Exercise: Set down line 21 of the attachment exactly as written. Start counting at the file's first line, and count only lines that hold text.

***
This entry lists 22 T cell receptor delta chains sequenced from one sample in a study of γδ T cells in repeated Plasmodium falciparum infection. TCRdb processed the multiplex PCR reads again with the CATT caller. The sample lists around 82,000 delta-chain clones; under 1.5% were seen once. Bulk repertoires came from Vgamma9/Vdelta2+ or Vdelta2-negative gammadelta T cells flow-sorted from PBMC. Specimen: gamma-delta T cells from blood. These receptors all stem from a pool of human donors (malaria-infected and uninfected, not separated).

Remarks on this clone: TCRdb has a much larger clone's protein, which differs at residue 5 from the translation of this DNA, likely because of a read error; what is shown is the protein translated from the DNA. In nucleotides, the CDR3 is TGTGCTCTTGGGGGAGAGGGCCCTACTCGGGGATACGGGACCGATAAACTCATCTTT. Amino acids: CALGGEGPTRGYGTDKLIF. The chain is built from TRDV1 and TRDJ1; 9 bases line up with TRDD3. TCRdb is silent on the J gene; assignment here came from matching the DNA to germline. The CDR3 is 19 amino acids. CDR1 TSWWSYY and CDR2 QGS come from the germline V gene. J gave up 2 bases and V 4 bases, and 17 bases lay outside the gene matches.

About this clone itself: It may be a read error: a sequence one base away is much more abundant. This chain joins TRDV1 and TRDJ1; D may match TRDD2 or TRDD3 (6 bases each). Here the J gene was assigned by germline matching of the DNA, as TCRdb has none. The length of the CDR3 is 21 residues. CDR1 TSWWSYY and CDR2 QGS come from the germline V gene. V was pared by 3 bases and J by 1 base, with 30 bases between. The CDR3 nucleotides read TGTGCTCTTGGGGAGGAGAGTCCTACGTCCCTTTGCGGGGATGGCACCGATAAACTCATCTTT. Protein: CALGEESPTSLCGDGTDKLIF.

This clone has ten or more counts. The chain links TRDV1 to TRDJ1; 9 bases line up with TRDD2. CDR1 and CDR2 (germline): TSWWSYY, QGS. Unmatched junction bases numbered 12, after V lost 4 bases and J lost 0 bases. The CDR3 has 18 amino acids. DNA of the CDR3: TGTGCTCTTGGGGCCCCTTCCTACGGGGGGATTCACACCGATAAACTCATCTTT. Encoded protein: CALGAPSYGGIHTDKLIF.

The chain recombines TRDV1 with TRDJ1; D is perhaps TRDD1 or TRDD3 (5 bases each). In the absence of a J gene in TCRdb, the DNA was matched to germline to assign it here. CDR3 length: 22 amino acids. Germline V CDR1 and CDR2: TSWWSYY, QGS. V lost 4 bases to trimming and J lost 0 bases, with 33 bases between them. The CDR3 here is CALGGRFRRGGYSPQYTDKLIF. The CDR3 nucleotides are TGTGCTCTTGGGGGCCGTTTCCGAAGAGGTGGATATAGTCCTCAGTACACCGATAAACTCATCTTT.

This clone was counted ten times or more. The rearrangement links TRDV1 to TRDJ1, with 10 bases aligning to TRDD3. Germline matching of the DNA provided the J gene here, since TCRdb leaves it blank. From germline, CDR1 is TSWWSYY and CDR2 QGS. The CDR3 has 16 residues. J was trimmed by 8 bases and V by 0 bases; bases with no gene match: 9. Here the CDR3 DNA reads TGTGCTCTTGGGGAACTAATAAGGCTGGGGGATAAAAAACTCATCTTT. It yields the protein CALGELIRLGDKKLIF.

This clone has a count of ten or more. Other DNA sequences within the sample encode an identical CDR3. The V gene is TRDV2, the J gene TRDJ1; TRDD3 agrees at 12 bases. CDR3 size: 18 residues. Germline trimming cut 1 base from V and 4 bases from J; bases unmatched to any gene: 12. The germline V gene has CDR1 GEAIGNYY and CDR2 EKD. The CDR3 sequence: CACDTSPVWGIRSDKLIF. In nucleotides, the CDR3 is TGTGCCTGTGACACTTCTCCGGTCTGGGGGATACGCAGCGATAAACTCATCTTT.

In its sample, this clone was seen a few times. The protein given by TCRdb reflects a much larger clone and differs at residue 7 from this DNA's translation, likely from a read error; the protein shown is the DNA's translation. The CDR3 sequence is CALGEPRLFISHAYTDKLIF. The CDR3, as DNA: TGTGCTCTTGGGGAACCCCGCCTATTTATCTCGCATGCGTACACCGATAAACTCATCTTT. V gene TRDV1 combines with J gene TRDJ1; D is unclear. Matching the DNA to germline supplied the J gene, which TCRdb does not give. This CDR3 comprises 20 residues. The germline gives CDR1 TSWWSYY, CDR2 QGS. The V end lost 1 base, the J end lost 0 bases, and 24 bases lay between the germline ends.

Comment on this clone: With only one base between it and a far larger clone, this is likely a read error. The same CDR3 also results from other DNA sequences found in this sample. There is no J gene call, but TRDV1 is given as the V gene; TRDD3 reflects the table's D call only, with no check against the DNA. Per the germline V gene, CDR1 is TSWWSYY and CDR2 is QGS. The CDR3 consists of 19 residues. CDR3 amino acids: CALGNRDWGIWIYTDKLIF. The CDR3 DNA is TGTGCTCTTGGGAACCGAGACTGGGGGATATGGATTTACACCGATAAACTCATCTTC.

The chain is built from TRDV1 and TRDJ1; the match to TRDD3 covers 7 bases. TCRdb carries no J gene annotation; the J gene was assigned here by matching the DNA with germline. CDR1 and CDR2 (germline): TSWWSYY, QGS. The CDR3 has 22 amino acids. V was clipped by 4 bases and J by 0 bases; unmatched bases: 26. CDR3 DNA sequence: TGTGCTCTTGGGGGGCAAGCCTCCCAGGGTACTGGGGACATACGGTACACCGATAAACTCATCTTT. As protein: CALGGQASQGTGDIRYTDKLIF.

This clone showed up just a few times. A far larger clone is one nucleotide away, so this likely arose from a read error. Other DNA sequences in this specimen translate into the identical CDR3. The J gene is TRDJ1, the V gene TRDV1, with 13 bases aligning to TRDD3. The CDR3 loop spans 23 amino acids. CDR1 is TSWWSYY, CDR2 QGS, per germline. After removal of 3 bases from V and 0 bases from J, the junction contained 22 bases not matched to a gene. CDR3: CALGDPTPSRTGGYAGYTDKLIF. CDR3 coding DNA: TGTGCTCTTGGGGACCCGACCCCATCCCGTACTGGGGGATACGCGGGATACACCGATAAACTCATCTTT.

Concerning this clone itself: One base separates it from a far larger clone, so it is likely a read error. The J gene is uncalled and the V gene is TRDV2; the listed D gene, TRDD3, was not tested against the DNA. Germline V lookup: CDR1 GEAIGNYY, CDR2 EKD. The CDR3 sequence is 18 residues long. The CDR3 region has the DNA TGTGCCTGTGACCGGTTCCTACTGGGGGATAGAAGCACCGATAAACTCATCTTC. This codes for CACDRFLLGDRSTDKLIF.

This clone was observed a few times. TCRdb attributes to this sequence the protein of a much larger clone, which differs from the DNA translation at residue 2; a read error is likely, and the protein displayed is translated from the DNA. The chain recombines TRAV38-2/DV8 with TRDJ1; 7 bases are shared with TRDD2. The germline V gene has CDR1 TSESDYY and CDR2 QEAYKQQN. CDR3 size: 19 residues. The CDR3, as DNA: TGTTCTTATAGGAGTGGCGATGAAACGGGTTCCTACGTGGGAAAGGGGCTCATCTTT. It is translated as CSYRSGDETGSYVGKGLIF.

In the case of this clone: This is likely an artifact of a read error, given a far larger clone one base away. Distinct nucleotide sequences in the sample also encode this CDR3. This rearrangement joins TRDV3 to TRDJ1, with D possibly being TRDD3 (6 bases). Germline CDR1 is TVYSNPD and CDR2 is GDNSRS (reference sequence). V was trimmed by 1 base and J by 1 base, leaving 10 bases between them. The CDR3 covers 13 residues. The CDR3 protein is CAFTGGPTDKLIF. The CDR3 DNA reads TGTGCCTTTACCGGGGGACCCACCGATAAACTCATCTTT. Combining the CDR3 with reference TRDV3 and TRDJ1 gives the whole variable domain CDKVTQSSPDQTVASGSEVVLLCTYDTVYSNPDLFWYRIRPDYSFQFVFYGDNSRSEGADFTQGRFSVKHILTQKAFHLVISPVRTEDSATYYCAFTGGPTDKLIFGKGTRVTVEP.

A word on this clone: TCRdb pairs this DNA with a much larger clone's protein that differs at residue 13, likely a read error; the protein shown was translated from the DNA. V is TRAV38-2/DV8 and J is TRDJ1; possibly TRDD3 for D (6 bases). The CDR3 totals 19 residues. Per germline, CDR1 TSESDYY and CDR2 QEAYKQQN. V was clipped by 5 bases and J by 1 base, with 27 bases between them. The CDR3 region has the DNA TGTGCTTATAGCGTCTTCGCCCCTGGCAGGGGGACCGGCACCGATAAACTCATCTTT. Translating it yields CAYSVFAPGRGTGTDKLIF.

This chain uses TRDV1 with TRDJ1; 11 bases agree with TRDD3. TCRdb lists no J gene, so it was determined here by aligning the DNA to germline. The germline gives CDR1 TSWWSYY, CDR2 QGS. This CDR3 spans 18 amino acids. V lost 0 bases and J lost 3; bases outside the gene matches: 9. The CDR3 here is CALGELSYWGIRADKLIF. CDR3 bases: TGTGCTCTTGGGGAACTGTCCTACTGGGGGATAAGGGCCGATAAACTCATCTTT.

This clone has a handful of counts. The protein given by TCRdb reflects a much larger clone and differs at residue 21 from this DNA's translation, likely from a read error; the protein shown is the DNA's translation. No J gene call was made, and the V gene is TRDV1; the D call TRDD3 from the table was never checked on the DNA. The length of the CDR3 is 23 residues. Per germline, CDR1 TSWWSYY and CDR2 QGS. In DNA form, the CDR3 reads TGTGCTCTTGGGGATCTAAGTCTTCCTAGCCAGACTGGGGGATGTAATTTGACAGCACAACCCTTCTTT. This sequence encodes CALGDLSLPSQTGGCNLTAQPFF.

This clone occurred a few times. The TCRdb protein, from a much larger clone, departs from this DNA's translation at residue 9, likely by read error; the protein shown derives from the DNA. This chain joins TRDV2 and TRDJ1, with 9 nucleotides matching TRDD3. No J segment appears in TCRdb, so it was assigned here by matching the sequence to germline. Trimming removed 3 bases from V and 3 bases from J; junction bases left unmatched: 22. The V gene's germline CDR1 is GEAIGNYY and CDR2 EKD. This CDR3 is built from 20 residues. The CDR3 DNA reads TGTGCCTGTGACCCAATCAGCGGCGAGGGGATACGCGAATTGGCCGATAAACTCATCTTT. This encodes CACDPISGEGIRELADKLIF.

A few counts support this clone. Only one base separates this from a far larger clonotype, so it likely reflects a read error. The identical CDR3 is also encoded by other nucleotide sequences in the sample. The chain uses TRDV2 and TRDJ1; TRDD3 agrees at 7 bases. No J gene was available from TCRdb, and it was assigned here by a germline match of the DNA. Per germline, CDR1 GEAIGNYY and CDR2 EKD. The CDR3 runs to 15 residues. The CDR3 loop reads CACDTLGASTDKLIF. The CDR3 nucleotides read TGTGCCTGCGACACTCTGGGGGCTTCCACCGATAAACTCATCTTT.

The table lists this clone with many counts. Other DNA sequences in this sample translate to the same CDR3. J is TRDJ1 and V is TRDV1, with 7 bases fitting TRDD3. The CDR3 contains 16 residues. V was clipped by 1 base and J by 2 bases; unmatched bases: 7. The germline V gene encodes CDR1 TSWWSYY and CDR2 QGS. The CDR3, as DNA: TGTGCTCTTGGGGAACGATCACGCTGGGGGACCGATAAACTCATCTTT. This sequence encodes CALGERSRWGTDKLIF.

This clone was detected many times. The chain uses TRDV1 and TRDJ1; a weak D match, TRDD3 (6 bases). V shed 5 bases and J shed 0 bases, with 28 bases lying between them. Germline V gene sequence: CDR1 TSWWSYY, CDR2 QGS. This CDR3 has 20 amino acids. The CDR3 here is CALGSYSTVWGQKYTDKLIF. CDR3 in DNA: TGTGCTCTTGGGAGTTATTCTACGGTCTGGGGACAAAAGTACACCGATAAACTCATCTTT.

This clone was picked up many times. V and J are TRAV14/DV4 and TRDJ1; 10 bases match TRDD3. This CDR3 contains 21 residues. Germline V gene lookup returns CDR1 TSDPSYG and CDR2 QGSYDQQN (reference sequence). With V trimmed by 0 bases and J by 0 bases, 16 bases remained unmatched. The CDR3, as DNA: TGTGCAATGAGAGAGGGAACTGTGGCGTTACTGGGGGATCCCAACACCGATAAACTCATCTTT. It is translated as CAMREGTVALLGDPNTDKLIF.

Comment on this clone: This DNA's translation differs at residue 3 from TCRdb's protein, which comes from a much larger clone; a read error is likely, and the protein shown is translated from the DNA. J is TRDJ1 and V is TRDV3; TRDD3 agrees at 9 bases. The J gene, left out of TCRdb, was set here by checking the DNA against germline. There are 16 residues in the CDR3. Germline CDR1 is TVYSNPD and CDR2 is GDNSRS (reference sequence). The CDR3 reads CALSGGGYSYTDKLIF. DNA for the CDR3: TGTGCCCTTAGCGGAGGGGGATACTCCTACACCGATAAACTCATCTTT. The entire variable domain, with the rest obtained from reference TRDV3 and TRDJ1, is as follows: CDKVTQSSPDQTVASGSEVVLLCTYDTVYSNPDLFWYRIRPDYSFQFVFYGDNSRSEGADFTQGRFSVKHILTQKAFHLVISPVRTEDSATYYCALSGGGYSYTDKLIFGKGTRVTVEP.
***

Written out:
This clone was detected many times. The chain uses TRDV1 and TRDJ1; a weak D match, TRDD3 (6 bases). V shed 5 bases and J shed 0 bases, with 28 bases lying between them. Germline V gene sequence: CDR1 TSWWSYY, CDR2 QGS. This CDR3 has 20 amino acids. The CDR3 here is CALGSYSTVWGQKYTDKLIF. CDR3 in DNA: TGTGCTCTTGGGAGTTATTCTACGGTCTGGGGACAAAAGTACACCGATAAACTCATCTTT.